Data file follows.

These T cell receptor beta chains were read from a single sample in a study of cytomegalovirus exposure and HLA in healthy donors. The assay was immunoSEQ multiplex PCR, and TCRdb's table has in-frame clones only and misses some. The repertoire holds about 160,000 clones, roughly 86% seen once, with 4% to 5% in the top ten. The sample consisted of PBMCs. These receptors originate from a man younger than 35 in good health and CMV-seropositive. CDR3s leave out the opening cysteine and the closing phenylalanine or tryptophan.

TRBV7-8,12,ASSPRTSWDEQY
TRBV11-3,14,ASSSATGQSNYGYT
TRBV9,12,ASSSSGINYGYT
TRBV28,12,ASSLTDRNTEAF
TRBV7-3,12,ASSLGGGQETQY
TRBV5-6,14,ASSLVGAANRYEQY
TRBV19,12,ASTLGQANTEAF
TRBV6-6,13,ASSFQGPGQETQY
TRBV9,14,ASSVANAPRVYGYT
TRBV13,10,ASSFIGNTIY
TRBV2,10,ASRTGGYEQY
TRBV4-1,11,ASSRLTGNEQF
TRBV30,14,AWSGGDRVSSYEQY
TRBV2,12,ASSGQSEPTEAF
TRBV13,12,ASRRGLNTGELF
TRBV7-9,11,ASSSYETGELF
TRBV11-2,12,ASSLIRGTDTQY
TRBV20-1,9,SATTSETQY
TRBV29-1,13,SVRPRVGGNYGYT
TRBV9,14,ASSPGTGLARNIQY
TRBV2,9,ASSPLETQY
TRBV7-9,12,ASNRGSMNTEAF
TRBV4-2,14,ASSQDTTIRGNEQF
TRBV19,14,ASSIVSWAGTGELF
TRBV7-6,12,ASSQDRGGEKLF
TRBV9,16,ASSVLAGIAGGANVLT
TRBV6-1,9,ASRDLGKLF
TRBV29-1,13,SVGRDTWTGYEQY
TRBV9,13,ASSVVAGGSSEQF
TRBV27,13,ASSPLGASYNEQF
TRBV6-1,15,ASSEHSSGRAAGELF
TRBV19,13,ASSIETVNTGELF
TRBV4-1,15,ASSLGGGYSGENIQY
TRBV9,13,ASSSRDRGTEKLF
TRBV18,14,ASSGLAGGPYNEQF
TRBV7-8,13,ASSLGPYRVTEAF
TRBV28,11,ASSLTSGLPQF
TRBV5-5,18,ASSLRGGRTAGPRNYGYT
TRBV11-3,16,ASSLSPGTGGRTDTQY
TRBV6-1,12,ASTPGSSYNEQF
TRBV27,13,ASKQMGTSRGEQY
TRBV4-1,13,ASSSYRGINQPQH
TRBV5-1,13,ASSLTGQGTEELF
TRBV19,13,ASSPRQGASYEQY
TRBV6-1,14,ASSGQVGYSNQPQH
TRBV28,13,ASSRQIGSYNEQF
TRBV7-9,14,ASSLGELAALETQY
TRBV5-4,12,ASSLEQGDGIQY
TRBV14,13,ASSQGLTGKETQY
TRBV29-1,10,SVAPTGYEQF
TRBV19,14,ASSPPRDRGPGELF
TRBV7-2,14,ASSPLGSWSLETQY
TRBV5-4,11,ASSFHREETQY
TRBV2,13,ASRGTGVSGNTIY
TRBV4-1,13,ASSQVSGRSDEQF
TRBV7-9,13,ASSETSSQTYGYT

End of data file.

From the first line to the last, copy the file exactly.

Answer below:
These T cell receptor beta chains were read from a single sample in a study of cytomegalovirus exposure and HLA in healthy donors. The assay was immunoSEQ multiplex PCR, and TCRdb's table has in-frame clones only and misses some. The repertoire holds about 160,000 clones, roughly 86% seen once, with 4% to 5% in the top ten. The sample consisted of PBMCs. These receptors originate from a man younger than 35 in good health and CMV-seropositive. CDR3s leave out the opening cysteine and the closing phenylalanine or tryptophan.

TRBV7-8,12,ASSPRTSWDEQY
TRBV11-3,14,ASSSATGQSNYGYT
TRBV9,12,ASSSSGINYGYT
TRBV28,12,ASSLTDRNTEAF
TRBV7-3,12,ASSLGGGQETQY
TRBV5-6,14,ASSLVGAANRYEQY
TRBV19,12,ASTLGQANTEAF
TRBV6-6,13,ASSFQGPGQETQY
TRBV9,14,ASSVANAPRVYGYT
TRBV13,10,ASSFIGNTIY
TRBV2,10,ASRTGGYEQY
TRBV4-1,11,ASSRLTGNEQF
TRBV30,14,AWSGGDRVSSYEQY
TRBV2,12,ASSGQSEPTEAF
TRBV13,12,ASRRGLNTGELF
TRBV7-9,11,ASSSYETGELF
TRBV11-2,12,ASSLIRGTDTQY
TRBV20-1,9,SATTSETQY
TRBV29-1,13,SVRPRVGGNYGYT
TRBV9,14,ASSPGTGLARNIQY
TRBV2,9,ASSPLETQY
TRBV7-9,12,ASNRGSMNTEAF
TRBV4-2,14,ASSQDTTIRGNEQF
TRBV19,14,ASSIVSWAGTGELF
TRBV7-6,12,ASSQDRGGEKLF
TRBV9,16,ASSVLAGIAGGANVLT
TRBV6-1,9,ASRDLGKLF
TRBV29-1,13,SVGRDTWTGYEQY
TRBV9,13,ASSVVAGGSSEQF
TRBV27,13,ASSPLGASYNEQF
TRBV6-1,15,ASSEHSSGRAAGELF
TRBV19,13,ASSIETVNTGELF
TRBV4-1,15,ASSLGGGYSGENIQY
TRBV9,13,ASSSRDRGTEKLF
TRBV18,14,ASSGLAGGPYNEQF
TRBV7-8,13,ASSLGPYRVTEAF
TRBV28,11,ASSLTSGLPQF
TRBV5-5,18,ASSLRGGRTAGPRNYGYT
TRBV11-3,16,ASSLSPGTGGRTDTQY
TRBV6-1,12,ASTPGSSYNEQF
TRBV27,13,ASKQMGTSRGEQY
TRBV4-1,13,ASSSYRGINQPQH
TRBV5-1,13,ASSLTGQGTEELF
TRBV19,13,ASSPRQGASYEQY
TRBV6-1,14,ASSGQVGYSNQPQH
TRBV28,13,ASSRQIGSYNEQF
TRBV7-9,14,ASSLGELAALETQY
TRBV5-4,12,ASSLEQGDGIQY
TRBV14,13,ASSQGLTGKETQY
TRBV29-1,10,SVAPTGYEQF
TRBV19,14,ASSPPRDRGPGELF
TRBV7-2,14,ASSPLGSWSLETQY
TRBV5-4,11,ASSFHREETQY
TRBV2,13,ASRGTGVSGNTIY
TRBV4-1,13,ASSQVSGRSDEQF
TRBV7-9,13,ASSETSSQTYGYT